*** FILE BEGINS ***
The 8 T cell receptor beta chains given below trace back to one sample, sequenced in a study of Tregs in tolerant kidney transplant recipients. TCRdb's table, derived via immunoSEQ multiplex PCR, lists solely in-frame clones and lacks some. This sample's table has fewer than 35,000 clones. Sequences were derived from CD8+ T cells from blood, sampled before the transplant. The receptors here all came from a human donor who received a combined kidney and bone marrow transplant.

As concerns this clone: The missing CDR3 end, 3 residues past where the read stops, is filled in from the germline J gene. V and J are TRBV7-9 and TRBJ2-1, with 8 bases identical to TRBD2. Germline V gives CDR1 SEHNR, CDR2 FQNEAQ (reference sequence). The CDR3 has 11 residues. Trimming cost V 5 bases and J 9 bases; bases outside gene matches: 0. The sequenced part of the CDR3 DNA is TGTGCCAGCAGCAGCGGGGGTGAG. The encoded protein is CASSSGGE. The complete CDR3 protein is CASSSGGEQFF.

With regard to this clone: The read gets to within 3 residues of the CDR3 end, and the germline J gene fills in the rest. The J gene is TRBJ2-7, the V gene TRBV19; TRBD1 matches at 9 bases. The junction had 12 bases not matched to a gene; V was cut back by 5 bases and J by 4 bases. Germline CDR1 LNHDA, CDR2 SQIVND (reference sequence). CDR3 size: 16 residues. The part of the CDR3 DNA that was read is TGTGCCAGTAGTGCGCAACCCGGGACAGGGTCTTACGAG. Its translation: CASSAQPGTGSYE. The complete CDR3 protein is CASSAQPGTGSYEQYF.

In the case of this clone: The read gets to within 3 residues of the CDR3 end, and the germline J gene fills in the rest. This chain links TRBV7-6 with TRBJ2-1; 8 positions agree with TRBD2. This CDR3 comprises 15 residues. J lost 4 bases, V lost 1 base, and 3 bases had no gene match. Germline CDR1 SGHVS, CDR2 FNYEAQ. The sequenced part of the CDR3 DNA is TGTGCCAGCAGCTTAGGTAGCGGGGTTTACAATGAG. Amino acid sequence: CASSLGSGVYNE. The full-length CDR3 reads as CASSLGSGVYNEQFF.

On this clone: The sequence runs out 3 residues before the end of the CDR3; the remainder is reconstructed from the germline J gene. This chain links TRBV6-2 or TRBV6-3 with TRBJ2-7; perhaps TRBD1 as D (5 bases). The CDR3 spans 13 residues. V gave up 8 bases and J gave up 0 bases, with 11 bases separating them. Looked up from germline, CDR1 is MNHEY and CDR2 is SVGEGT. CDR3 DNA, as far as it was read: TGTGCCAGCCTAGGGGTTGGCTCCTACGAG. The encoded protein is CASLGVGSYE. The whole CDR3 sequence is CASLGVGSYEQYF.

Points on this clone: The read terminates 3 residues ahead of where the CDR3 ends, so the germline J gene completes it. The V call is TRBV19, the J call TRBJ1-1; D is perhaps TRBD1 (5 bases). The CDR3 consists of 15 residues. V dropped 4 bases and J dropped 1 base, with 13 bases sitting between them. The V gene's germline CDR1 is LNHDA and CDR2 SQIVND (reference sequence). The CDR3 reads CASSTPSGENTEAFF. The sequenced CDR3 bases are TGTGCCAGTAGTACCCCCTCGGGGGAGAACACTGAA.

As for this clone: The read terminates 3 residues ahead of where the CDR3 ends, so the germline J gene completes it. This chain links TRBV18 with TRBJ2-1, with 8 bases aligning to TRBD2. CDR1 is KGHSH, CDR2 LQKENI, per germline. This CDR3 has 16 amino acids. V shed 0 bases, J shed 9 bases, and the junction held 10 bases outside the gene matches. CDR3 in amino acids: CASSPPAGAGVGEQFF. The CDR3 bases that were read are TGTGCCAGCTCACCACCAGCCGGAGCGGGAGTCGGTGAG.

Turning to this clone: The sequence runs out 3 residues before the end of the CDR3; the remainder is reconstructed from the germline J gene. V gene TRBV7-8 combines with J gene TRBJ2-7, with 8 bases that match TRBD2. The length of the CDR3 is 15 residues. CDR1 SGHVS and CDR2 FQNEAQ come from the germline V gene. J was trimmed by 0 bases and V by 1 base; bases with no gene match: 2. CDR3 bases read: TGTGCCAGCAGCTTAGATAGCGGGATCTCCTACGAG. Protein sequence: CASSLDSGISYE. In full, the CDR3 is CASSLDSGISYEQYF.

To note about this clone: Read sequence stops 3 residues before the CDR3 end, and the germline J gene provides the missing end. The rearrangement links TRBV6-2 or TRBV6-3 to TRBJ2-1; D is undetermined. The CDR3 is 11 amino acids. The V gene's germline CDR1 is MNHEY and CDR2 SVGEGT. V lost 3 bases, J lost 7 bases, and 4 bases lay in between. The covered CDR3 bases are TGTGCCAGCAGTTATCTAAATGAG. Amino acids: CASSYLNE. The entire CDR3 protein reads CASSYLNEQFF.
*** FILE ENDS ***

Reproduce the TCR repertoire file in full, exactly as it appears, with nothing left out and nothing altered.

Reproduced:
The 8 T cell receptor beta chains given below trace back to one sample, sequenced in a study of Tregs in tolerant kidney transplant recipients. TCRdb's table, derived via immunoSEQ multiplex PCR, lists solely in-frame clones and lacks some. This sample's table has fewer than 35,000 clones. Sequences were derived from CD8+ T cells from blood, sampled before the transplant. The receptors here all came from a human donor who received a combined kidney and bone marrow transplant.

As concerns this clone: The missing CDR3 end, 3 residues past where the read stops, is filled in from the germline J gene. V and J are TRBV7-9 and TRBJ2-1, with 8 bases identical to TRBD2. Germline V gives CDR1 SEHNR, CDR2 FQNEAQ (reference sequence). The CDR3 has 11 residues. Trimming cost V 5 bases and J 9 bases; bases outside gene matches: 0. The sequenced part of the CDR3 DNA is TGTGCCAGCAGCAGCGGGGGTGAG. The encoded protein is CASSSGGE. The complete CDR3 protein is CASSSGGEQFF.

With regard to this clone: The read gets to within 3 residues of the CDR3 end, and the germline J gene fills in the rest. The J gene is TRBJ2-7, the V gene TRBV19; TRBD1 matches at 9 bases. The junction had 12 bases not matched to a gene; V was cut back by 5 bases and J by 4 bases. Germline CDR1 LNHDA, CDR2 SQIVND (reference sequence). CDR3 size: 16 residues. The part of the CDR3 DNA that was read is TGTGCCAGTAGTGCGCAACCCGGGACAGGGTCTTACGAG. Its translation: CASSAQPGTGSYE. The complete CDR3 protein is CASSAQPGTGSYEQYF.

In the case of this clone: The read gets to within 3 residues of the CDR3 end, and the germline J gene fills in the rest. This chain links TRBV7-6 with TRBJ2-1; 8 positions agree with TRBD2. This CDR3 comprises 15 residues. J lost 4 bases, V lost 1 base, and 3 bases had no gene match. Germline CDR1 SGHVS, CDR2 FNYEAQ. The sequenced part of the CDR3 DNA is TGTGCCAGCAGCTTAGGTAGCGGGGTTTACAATGAG. Amino acid sequence: CASSLGSGVYNE. The full-length CDR3 reads as CASSLGSGVYNEQFF.

On this clone: The sequence runs out 3 residues before the end of the CDR3; the remainder is reconstructed from the germline J gene. This chain links TRBV6-2 or TRBV6-3 with TRBJ2-7; perhaps TRBD1 as D (5 bases). The CDR3 spans 13 residues. V gave up 8 bases and J gave up 0 bases, with 11 bases separating them. Looked up from germline, CDR1 is MNHEY and CDR2 is SVGEGT. CDR3 DNA, as far as it was read: TGTGCCAGCCTAGGGGTTGGCTCCTACGAG. The encoded protein is CASLGVGSYE. The whole CDR3 sequence is CASLGVGSYEQYF.

Points on this clone: The read terminates 3 residues ahead of where the CDR3 ends, so the germline J gene completes it. The V call is TRBV19, the J call TRBJ1-1; D is perhaps TRBD1 (5 bases). The CDR3 consists of 15 residues. V dropped 4 bases and J dropped 1 base, with 13 bases sitting between them. The V gene's germline CDR1 is LNHDA and CDR2 SQIVND (reference sequence). The CDR3 reads CASSTPSGENTEAFF. The sequenced CDR3 bases are TGTGCCAGTAGTACCCCCTCGGGGGAGAACACTGAA.

As for this clone: The read terminates 3 residues ahead of where the CDR3 ends, so the germline J gene completes it. This chain links TRBV18 with TRBJ2-1, with 8 bases aligning to TRBD2. CDR1 is KGHSH, CDR2 LQKENI, per germline. This CDR3 has 16 amino acids. V shed 0 bases, J shed 9 bases, and the junction held 10 bases outside the gene matches. CDR3 in amino acids: CASSPPAGAGVGEQFF. The CDR3 bases that were read are TGTGCCAGCTCACCACCAGCCGGAGCGGGAGTCGGTGAG.

Turning to this clone: The sequence runs out 3 residues before the end of the CDR3; the remainder is reconstructed from the germline J gene. V gene TRBV7-8 combines with J gene TRBJ2-7, with 8 bases that match TRBD2. The length of the CDR3 is 15 residues. CDR1 SGHVS and CDR2 FQNEAQ come from the germline V gene. J was trimmed by 0 bases and V by 1 base; bases with no gene match: 2. CDR3 bases read: TGTGCCAGCAGCTTAGATAGCGGGATCTCCTACGAG. Protein sequence: CASSLDSGISYE. In full, the CDR3 is CASSLDSGISYEQYF.

To note about this clone: Read sequence stops 3 residues before the CDR3 end, and the germline J gene provides the missing end. The rearrangement links TRBV6-2 or TRBV6-3 to TRBJ2-1; D is undetermined. The CDR3 is 11 amino acids. The V gene's germline CDR1 is MNHEY and CDR2 SVGEGT. V lost 3 bases, J lost 7 bases, and 4 bases lay in between. The covered CDR3 bases are TGTGCCAGCAGTTATCTAAATGAG. Amino acids: CASSYLNE. The entire CDR3 protein reads CASSYLNEQFF.